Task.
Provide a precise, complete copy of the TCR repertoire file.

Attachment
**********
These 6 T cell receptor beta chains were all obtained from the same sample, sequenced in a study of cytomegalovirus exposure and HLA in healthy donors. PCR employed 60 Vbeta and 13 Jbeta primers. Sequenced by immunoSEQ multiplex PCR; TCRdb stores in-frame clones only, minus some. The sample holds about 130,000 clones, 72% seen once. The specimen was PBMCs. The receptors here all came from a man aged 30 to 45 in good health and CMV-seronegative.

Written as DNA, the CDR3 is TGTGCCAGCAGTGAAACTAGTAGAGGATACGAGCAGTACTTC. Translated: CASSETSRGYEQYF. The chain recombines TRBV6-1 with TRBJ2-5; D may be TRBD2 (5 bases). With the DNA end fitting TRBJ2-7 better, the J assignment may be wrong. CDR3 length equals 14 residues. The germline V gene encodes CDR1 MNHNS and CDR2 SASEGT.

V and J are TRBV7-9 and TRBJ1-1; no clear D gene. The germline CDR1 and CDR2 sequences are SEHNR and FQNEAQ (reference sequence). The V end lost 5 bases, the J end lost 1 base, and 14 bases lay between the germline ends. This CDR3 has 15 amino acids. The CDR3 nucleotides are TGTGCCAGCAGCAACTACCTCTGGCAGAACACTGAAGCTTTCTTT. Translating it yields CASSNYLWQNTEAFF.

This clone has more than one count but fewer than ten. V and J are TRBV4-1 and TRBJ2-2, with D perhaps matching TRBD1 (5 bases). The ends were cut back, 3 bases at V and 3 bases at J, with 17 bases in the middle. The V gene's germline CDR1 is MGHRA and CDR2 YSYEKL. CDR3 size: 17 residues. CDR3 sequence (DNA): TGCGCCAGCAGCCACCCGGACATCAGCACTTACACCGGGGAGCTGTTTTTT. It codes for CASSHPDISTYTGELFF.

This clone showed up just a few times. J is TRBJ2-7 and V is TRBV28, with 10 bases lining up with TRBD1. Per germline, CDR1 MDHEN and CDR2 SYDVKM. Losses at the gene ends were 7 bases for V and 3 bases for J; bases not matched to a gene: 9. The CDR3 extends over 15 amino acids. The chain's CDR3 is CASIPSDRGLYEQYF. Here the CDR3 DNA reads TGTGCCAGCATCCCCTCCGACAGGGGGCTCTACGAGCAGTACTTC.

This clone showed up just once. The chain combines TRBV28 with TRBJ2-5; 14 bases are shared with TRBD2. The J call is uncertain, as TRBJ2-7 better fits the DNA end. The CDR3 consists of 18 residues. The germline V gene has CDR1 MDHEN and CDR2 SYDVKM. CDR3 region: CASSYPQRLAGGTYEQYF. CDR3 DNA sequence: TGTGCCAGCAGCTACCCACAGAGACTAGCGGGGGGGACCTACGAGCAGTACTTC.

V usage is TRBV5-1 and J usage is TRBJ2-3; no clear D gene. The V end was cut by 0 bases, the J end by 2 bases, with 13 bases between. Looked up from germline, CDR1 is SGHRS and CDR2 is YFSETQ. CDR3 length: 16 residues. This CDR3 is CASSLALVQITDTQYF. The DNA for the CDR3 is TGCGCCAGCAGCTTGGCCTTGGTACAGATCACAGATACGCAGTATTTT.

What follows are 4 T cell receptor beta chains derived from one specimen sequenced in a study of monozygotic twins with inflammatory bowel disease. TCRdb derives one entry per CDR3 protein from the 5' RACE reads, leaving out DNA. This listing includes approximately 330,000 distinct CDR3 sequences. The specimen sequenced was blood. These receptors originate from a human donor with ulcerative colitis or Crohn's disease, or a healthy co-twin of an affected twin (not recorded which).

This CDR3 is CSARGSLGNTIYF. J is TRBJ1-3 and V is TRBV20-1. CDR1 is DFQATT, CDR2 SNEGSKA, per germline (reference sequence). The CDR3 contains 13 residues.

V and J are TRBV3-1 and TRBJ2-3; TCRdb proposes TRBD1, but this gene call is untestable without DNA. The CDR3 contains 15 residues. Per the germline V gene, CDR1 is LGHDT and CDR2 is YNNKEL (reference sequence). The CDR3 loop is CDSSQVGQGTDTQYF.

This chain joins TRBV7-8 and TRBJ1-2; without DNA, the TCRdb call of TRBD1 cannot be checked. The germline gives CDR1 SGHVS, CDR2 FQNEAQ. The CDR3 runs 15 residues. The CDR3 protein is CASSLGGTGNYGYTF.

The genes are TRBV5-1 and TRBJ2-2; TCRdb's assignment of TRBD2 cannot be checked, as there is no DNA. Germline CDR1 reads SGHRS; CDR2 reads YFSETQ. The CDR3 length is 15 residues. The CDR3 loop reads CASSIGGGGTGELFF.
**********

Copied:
These 6 T cell receptor beta chains were all obtained from the same sample, sequenced in a study of cytomegalovirus exposure and HLA in healthy donors. PCR employed 60 Vbeta and 13 Jbeta primers. Sequenced by immunoSEQ multiplex PCR; TCRdb stores in-frame clones only, minus some. The sample holds about 130,000 clones, 72% seen once. The specimen was PBMCs. The receptors here all came from a man aged 30 to 45 in good health and CMV-seronegative.

Written as DNA, the CDR3 is TGTGCCAGCAGTGAAACTAGTAGAGGATACGAGCAGTACTTC. Translated: CASSETSRGYEQYF. The chain recombines TRBV6-1 with TRBJ2-5; D may be TRBD2 (5 bases). With the DNA end fitting TRBJ2-7 better, the J assignment may be wrong. CDR3 length equals 14 residues. The germline V gene encodes CDR1 MNHNS and CDR2 SASEGT.

V and J are TRBV7-9 and TRBJ1-1; no clear D gene. The germline CDR1 and CDR2 sequences are SEHNR and FQNEAQ (reference sequence). The V end lost 5 bases, the J end lost 1 base, and 14 bases lay between the germline ends. This CDR3 has 15 amino acids. The CDR3 nucleotides are TGTGCCAGCAGCAACTACCTCTGGCAGAACACTGAAGCTTTCTTT. Translating it yields CASSNYLWQNTEAFF.

This clone has more than one count but fewer than ten. V and J are TRBV4-1 and TRBJ2-2, with D perhaps matching TRBD1 (5 bases). The ends were cut back, 3 bases at V and 3 bases at J, with 17 bases in the middle. The V gene's germline CDR1 is MGHRA and CDR2 YSYEKL. CDR3 size: 17 residues. CDR3 sequence (DNA): TGCGCCAGCAGCCACCCGGACATCAGCACTTACACCGGGGAGCTGTTTTTT. It codes for CASSHPDISTYTGELFF.

This clone showed up just a few times. J is TRBJ2-7 and V is TRBV28, with 10 bases lining up with TRBD1. Per germline, CDR1 MDHEN and CDR2 SYDVKM. Losses at the gene ends were 7 bases for V and 3 bases for J; bases not matched to a gene: 9. The CDR3 extends over 15 amino acids. The chain's CDR3 is CASIPSDRGLYEQYF. Here the CDR3 DNA reads TGTGCCAGCATCCCCTCCGACAGGGGGCTCTACGAGCAGTACTTC.

This clone showed up just once. The chain combines TRBV28 with TRBJ2-5; 14 bases are shared with TRBD2. The J call is uncertain, as TRBJ2-7 better fits the DNA end. The CDR3 consists of 18 residues. The germline V gene has CDR1 MDHEN and CDR2 SYDVKM. CDR3 region: CASSYPQRLAGGTYEQYF. CDR3 DNA sequence: TGTGCCAGCAGCTACCCACAGAGACTAGCGGGGGGGACCTACGAGCAGTACTTC.

V usage is TRBV5-1 and J usage is TRBJ2-3; no clear D gene. The V end was cut by 0 bases, the J end by 2 bases, with 13 bases between. Looked up from germline, CDR1 is SGHRS and CDR2 is YFSETQ. CDR3 length: 16 residues. This CDR3 is CASSLALVQITDTQYF. The DNA for the CDR3 is TGCGCCAGCAGCTTGGCCTTGGTACAGATCACAGATACGCAGTATTTT.

What follows are 4 T cell receptor beta chains derived from one specimen sequenced in a study of monozygotic twins with inflammatory bowel disease. TCRdb derives one entry per CDR3 protein from the 5' RACE reads, leaving out DNA. This listing includes approximately 330,000 distinct CDR3 sequences. The specimen sequenced was blood. These receptors originate from a human donor with ulcerative colitis or Crohn's disease, or a healthy co-twin of an affected twin (not recorded which).

This CDR3 is CSARGSLGNTIYF. J is TRBJ1-3 and V is TRBV20-1. CDR1 is DFQATT, CDR2 SNEGSKA, per germline (reference sequence). The CDR3 contains 13 residues.

V and J are TRBV3-1 and TRBJ2-3; TCRdb proposes TRBD1, but this gene call is untestable without DNA. The CDR3 contains 15 residues. Per the germline V gene, CDR1 is LGHDT and CDR2 is YNNKEL (reference sequence). The CDR3 loop is CDSSQVGQGTDTQYF.

This chain joins TRBV7-8 and TRBJ1-2; without DNA, the TCRdb call of TRBD1 cannot be checked. The germline gives CDR1 SGHVS, CDR2 FQNEAQ. The CDR3 runs 15 residues. The CDR3 protein is CASSLGGTGNYGYTF.

The genes are TRBV5-1 and TRBJ2-2; TCRdb's assignment of TRBD2 cannot be checked, as there is no DNA. Germline CDR1 reads SGHRS; CDR2 reads YFSETQ. The CDR3 length is 15 residues. The CDR3 loop reads CASSIGGGGTGELFF.